Story originally posted on October 19, 2016.
Anthony Geathers was introduced to photography as a teenager growing up near Nostrand Avenue in Bedford-Stuyvesant. Now he is a young and rising photographer, most recently featured in The Fader for his work with Randy ‘Rudeboy’ Brown, a UFC Prize Fighter; his coverage of basketball on the streets of New York; and his coverage of this year’s AfroPunk, the Brooklyn-based music festival. Geathers left Brooklyn in 2008 to enlist in the United States Marine Corps, and returned in 2012 to find the signs of gentrification and change were everywhere.
To see the impact of gentrification as Geathers sees it, The Brooklyn Inkaccompanied him on a walk through his former neighborhood. Geathers walked tall, his camera gear packed full in his backpack behind him. The sun had just appeared over the vibrant Nostrand Avenue. To the left were signs of construction, a symbol that the neighborhood was transforming. “They never used to fix up Brooklyn back then,” Geathers said, over the sounds of machines and drills.
Success Academy Prospect Heights, also known as PS 138, was Geathers’ stomping grounds when he attended the school from kindergarten to the eighth grade. “I was drawing and was very interested in comic book, anime, and mixed martial arts,” he said. In seventh grade, Geathers had his introduction to photography, when his history teacher entered him in the Washington Mutual photography contest. Without much experience in photography, Geathers finished the contest in, as he says with a smile, “nineteenth place.” The real prize was his growing interest in photography.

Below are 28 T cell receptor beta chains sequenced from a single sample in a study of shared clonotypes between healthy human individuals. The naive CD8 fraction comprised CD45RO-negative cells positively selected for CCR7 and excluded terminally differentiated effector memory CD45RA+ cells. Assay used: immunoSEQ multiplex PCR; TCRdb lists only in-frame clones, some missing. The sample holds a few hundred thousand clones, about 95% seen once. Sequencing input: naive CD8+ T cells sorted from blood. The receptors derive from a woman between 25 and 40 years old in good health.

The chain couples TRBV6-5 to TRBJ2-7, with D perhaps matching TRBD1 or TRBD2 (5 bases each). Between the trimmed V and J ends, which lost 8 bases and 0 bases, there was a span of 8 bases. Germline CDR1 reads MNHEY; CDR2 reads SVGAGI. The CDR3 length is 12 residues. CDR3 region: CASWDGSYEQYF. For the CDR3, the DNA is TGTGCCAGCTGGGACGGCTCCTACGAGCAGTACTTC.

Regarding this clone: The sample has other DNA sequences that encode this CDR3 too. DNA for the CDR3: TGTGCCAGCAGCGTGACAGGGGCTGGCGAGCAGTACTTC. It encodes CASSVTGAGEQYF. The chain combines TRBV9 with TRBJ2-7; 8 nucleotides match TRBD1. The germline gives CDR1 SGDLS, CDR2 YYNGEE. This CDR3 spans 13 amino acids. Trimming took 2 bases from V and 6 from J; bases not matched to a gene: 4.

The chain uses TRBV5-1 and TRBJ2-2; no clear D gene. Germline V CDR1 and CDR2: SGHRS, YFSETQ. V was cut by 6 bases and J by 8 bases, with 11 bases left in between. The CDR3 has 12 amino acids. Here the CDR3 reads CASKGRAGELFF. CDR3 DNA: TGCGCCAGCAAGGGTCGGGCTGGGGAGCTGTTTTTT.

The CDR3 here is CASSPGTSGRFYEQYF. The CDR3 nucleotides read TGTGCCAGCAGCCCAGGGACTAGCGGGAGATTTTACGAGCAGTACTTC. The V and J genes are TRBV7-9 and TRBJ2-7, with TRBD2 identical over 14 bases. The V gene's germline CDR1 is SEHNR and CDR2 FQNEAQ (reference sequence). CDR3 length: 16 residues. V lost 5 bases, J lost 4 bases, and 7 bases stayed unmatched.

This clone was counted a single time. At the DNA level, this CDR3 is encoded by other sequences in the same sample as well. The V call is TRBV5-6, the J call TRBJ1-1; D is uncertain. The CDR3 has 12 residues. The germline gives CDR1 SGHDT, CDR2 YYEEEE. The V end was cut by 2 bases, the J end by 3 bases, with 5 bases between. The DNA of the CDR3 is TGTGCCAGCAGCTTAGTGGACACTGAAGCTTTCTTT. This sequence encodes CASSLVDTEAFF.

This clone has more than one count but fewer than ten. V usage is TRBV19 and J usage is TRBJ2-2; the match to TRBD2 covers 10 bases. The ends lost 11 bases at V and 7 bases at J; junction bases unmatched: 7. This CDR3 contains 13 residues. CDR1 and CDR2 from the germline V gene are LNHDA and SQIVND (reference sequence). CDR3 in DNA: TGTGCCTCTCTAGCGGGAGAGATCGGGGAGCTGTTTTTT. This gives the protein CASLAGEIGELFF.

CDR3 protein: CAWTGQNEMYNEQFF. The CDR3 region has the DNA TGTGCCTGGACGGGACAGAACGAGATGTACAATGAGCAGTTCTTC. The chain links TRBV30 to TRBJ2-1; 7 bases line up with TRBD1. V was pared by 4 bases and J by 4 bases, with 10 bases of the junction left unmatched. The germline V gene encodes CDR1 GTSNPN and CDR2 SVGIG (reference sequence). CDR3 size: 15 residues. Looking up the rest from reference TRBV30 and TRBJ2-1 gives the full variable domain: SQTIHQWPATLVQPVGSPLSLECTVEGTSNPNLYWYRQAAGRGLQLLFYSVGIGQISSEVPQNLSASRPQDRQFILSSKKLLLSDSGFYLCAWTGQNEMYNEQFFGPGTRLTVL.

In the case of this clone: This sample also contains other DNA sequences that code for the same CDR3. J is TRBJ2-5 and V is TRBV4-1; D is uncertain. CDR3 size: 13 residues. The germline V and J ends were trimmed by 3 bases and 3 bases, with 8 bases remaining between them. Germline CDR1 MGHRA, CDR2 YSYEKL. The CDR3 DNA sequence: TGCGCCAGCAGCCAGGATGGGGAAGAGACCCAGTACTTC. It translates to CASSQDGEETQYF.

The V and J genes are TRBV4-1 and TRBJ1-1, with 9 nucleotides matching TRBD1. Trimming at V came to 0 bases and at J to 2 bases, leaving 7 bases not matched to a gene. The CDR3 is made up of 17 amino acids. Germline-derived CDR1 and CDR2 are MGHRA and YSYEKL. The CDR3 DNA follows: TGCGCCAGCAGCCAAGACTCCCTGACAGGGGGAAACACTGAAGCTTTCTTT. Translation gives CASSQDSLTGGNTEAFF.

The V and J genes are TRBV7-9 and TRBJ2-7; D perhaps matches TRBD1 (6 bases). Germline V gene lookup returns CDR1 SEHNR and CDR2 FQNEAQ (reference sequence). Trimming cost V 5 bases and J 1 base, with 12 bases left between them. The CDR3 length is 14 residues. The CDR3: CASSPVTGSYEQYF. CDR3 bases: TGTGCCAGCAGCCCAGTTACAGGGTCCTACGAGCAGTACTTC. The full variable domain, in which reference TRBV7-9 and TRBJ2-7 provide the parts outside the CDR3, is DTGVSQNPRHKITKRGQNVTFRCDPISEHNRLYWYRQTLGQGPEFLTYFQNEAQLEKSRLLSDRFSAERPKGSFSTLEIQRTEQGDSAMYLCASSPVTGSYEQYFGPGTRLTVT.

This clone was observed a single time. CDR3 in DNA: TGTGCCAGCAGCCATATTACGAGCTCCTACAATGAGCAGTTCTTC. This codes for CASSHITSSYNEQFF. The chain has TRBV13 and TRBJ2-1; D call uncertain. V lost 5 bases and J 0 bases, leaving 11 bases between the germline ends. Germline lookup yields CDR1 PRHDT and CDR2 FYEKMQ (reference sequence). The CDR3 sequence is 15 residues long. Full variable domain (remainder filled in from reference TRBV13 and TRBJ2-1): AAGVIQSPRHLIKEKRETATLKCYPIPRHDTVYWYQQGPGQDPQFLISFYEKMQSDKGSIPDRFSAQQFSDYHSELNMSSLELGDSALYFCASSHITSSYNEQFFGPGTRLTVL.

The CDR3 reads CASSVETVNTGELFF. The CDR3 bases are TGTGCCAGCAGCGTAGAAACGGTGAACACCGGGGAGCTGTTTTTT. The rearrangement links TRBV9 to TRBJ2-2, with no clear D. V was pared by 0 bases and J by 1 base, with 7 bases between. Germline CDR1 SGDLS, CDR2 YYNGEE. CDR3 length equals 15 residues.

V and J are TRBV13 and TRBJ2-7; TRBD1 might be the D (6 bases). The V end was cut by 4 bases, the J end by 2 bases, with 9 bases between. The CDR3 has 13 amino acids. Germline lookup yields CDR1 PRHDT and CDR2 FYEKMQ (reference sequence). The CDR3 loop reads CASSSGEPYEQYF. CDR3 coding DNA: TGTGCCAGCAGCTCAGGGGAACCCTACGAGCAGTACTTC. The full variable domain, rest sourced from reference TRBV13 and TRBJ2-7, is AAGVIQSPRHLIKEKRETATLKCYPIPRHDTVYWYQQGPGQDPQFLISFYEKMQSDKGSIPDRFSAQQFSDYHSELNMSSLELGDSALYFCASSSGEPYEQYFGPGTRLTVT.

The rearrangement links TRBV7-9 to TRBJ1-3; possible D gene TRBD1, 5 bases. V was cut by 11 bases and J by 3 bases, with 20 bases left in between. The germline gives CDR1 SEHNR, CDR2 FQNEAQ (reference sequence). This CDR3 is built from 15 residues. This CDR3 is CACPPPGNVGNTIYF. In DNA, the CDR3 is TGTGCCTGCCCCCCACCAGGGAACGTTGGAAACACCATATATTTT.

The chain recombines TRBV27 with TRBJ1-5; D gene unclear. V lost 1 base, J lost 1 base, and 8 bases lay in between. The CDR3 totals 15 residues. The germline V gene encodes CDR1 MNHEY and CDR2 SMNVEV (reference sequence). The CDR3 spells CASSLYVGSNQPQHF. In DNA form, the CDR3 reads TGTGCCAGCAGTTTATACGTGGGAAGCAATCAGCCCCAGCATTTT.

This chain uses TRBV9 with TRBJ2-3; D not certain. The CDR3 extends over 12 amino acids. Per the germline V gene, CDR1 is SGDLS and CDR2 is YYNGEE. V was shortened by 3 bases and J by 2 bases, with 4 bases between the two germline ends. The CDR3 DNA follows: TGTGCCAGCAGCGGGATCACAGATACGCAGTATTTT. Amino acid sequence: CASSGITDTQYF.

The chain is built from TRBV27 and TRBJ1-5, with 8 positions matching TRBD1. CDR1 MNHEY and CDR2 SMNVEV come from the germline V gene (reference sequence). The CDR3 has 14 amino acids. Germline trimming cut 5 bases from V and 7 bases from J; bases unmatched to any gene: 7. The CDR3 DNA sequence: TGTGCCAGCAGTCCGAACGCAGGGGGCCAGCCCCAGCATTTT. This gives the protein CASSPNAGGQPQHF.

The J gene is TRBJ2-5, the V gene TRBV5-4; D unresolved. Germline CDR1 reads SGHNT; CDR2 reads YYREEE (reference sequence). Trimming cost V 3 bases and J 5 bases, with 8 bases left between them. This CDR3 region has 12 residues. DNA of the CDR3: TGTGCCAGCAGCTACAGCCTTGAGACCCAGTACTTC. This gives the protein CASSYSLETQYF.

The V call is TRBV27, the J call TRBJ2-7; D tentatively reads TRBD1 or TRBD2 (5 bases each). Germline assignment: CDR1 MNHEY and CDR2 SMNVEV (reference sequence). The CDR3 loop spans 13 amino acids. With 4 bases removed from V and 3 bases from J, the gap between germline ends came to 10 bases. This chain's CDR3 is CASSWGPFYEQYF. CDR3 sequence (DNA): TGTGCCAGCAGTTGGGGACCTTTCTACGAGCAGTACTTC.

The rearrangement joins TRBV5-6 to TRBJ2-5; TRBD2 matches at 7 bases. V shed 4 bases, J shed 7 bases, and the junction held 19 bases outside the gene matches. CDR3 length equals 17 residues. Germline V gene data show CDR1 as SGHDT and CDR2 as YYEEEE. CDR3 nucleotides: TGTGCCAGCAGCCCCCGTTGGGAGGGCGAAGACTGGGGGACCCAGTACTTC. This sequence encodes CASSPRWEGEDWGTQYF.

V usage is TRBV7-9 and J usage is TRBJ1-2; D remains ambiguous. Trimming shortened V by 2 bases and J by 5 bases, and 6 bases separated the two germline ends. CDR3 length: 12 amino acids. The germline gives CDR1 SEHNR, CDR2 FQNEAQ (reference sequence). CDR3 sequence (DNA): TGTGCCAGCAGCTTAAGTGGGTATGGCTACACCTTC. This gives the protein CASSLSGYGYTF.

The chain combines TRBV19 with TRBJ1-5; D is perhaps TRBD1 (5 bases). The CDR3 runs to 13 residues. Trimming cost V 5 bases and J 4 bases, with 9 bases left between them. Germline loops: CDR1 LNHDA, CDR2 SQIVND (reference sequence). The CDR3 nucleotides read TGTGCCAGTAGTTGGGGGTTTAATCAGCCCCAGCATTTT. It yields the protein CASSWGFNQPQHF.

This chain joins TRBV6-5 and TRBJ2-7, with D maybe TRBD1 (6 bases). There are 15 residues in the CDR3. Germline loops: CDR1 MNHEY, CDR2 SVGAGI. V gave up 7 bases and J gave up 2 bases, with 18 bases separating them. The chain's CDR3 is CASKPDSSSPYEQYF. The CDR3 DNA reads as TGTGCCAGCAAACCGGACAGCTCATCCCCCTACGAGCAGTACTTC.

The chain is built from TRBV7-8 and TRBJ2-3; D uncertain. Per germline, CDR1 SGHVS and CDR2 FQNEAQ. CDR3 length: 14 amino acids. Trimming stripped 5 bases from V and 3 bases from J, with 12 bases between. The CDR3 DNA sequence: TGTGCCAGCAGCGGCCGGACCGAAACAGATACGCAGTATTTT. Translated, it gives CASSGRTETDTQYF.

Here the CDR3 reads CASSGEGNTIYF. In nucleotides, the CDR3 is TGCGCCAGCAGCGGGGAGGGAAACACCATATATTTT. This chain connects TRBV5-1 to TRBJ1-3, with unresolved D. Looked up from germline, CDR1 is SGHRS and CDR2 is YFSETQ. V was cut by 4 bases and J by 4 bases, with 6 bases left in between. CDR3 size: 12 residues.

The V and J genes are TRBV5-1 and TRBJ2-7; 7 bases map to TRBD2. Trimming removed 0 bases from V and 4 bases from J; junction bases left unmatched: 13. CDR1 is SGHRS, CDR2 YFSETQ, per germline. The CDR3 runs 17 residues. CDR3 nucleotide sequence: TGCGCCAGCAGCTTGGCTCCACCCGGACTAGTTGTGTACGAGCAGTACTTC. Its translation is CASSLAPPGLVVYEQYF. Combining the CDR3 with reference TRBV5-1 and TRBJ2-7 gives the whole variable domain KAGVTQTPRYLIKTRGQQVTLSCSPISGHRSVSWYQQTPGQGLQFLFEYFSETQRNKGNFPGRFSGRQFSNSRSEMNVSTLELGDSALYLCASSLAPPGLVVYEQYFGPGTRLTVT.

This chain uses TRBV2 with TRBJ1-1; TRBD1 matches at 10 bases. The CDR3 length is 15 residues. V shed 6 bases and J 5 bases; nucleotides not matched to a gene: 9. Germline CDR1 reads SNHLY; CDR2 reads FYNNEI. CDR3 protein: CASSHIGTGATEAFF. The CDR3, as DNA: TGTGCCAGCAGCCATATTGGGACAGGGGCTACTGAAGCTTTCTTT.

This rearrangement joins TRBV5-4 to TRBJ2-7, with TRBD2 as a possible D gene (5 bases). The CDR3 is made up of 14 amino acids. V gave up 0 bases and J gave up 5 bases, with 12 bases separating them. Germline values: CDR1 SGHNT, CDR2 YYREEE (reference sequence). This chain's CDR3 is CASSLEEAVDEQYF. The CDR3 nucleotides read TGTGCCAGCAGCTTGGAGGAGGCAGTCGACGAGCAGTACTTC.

“I took lots of pictures of everyone I could find in the neighborhood,” he said. “I became very interested in taking pictures and meeting people.” So after graduating from eighth grade and moving into high school, he took up more studies in photography. Geathers dropped drawing, instead using the camera as his canvas. He had found passion.
Geathers stood outside the school and paused to reflect on how much it has changed. “It’s more colorful now. I remember it being just grey,” he said, pausing a moment. “I haven’t been here in years. I was a bit of a troublemaker.”
Growing up, Geathers and his friends were interested in mixed martial arts, which led to some fights on the playground. But in those days, “Everyone knew each other then,” he said. “If you misbehaved everyone heard. People would hear if you did good or bad.” Geathers laughed, recalling how classmates would call out one another knowing when one received a grounding or punishment for acting out. “This school raised me to be tough,” he said, but added, “We were taught to be smart, taught how to survive, and were taught how to be creative. We were exposed to art, film, and music. Not just about writing papers, or math, but to be creative. The ’90s was a good time to be kids because we used our imagination.”